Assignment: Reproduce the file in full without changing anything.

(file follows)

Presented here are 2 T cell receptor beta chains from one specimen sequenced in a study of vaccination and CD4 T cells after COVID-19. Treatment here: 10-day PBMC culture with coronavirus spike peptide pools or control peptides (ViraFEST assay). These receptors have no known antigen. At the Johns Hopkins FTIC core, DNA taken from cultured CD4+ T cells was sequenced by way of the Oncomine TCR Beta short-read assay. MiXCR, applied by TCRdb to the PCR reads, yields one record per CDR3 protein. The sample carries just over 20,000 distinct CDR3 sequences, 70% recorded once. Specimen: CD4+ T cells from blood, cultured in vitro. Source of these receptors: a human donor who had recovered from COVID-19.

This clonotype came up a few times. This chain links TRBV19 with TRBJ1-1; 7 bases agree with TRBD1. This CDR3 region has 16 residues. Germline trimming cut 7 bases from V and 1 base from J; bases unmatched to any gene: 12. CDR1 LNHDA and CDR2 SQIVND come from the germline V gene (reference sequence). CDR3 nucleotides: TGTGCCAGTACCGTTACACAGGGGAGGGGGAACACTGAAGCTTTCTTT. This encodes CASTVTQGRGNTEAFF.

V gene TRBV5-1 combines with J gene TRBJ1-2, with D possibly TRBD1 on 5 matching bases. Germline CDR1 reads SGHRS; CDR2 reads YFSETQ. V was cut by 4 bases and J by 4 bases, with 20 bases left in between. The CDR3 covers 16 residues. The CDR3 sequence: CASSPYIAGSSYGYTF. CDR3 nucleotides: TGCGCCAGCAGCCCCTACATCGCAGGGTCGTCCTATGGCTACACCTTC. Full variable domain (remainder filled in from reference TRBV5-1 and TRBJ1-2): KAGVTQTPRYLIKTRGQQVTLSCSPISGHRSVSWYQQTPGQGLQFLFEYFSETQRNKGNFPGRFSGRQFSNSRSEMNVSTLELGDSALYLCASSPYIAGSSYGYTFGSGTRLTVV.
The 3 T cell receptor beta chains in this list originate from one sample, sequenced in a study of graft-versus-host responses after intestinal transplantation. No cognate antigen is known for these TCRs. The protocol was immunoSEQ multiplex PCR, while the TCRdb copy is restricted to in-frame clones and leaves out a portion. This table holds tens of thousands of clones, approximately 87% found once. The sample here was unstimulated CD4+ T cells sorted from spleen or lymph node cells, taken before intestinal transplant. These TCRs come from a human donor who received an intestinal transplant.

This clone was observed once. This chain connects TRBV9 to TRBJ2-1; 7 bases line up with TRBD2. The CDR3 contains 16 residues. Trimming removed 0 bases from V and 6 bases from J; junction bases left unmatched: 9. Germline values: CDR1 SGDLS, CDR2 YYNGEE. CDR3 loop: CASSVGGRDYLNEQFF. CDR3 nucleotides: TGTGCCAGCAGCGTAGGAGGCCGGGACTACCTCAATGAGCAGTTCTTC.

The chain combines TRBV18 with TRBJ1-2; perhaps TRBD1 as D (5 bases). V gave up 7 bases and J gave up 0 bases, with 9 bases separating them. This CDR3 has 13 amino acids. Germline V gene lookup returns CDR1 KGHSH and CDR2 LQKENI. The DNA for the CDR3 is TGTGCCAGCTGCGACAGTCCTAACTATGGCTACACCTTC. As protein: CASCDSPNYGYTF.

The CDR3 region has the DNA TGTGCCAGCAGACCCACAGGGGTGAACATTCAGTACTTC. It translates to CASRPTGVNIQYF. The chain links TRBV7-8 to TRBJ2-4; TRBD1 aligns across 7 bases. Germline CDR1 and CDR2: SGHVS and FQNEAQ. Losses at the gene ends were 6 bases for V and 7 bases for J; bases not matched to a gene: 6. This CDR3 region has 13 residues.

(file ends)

Presented here are 2 T cell receptor beta chains from one specimen sequenced in a study of vaccination and CD4 T cells after COVID-19. Treatment here: 10-day PBMC culture with coronavirus spike peptide pools or control peptides (ViraFEST assay). These receptors have no known antigen. At the Johns Hopkins FTIC core, DNA taken from cultured CD4+ T cells was sequenced by way of the Oncomine TCR Beta short-read assay. MiXCR, applied by TCRdb to the PCR reads, yields one record per CDR3 protein. The sample carries just over 20,000 distinct CDR3 sequences, 70% recorded once. Specimen: CD4+ T cells from blood, cultured in vitro. Source of these receptors: a human donor who had recovered from COVID-19.

This clonotype came up a few times. This chain links TRBV19 with TRBJ1-1; 7 bases agree with TRBD1. This CDR3 region has 16 residues. Germline trimming cut 7 bases from V and 1 base from J; bases unmatched to any gene: 12. CDR1 LNHDA and CDR2 SQIVND come from the germline V gene (reference sequence). CDR3 nucleotides: TGTGCCAGTACCGTTACACAGGGGAGGGGGAACACTGAAGCTTTCTTT. This encodes CASTVTQGRGNTEAFF.

V gene TRBV5-1 combines with J gene TRBJ1-2, with D possibly TRBD1 on 5 matching bases. Germline CDR1 reads SGHRS; CDR2 reads YFSETQ. V was cut by 4 bases and J by 4 bases, with 20 bases left in between. The CDR3 covers 16 residues. The CDR3 sequence: CASSPYIAGSSYGYTF. CDR3 nucleotides: TGCGCCAGCAGCCCCTACATCGCAGGGTCGTCCTATGGCTACACCTTC. Full variable domain (remainder filled in from reference TRBV5-1 and TRBJ1-2): KAGVTQTPRYLIKTRGQQVTLSCSPISGHRSVSWYQQTPGQGLQFLFEYFSETQRNKGNFPGRFSGRQFSNSRSEMNVSTLELGDSALYLCASSPYIAGSSYGYTFGSGTRLTVV.
The 3 T cell receptor beta chains in this list originate from one sample, sequenced in a study of graft-versus-host responses after intestinal transplantation. No cognate antigen is known for these TCRs. The protocol was immunoSEQ multiplex PCR, while the TCRdb copy is restricted to in-frame clones and leaves out a portion. This table holds tens of thousands of clones, approximately 87% found once. The sample here was unstimulated CD4+ T cells sorted from spleen or lymph node cells, taken before intestinal transplant. These TCRs come from a human donor who received an intestinal transplant.

This clone was observed once. This chain connects TRBV9 to TRBJ2-1; 7 bases line up with TRBD2. The CDR3 contains 16 residues. Trimming removed 0 bases from V and 6 bases from J; junction bases left unmatched: 9. Germline values: CDR1 SGDLS, CDR2 YYNGEE. CDR3 loop: CASSVGGRDYLNEQFF. CDR3 nucleotides: TGTGCCAGCAGCGTAGGAGGCCGGGACTACCTCAATGAGCAGTTCTTC.

The chain combines TRBV18 with TRBJ1-2; perhaps TRBD1 as D (5 bases). V gave up 7 bases and J gave up 0 bases, with 9 bases separating them. This CDR3 has 13 amino acids. Germline V gene lookup returns CDR1 KGHSH and CDR2 LQKENI. The DNA for the CDR3 is TGTGCCAGCTGCGACAGTCCTAACTATGGCTACACCTTC. As protein: CASCDSPNYGYTF.

The CDR3 region has the DNA TGTGCCAGCAGACCCACAGGGGTGAACATTCAGTACTTC. It translates to CASRPTGVNIQYF. The chain links TRBV7-8 to TRBJ2-4; TRBD1 aligns across 7 bases. Germline CDR1 and CDR2: SGHVS and FQNEAQ. Losses at the gene ends were 6 bases for V and 7 bases for J; bases not matched to a gene: 6. This CDR3 region has 13 residues.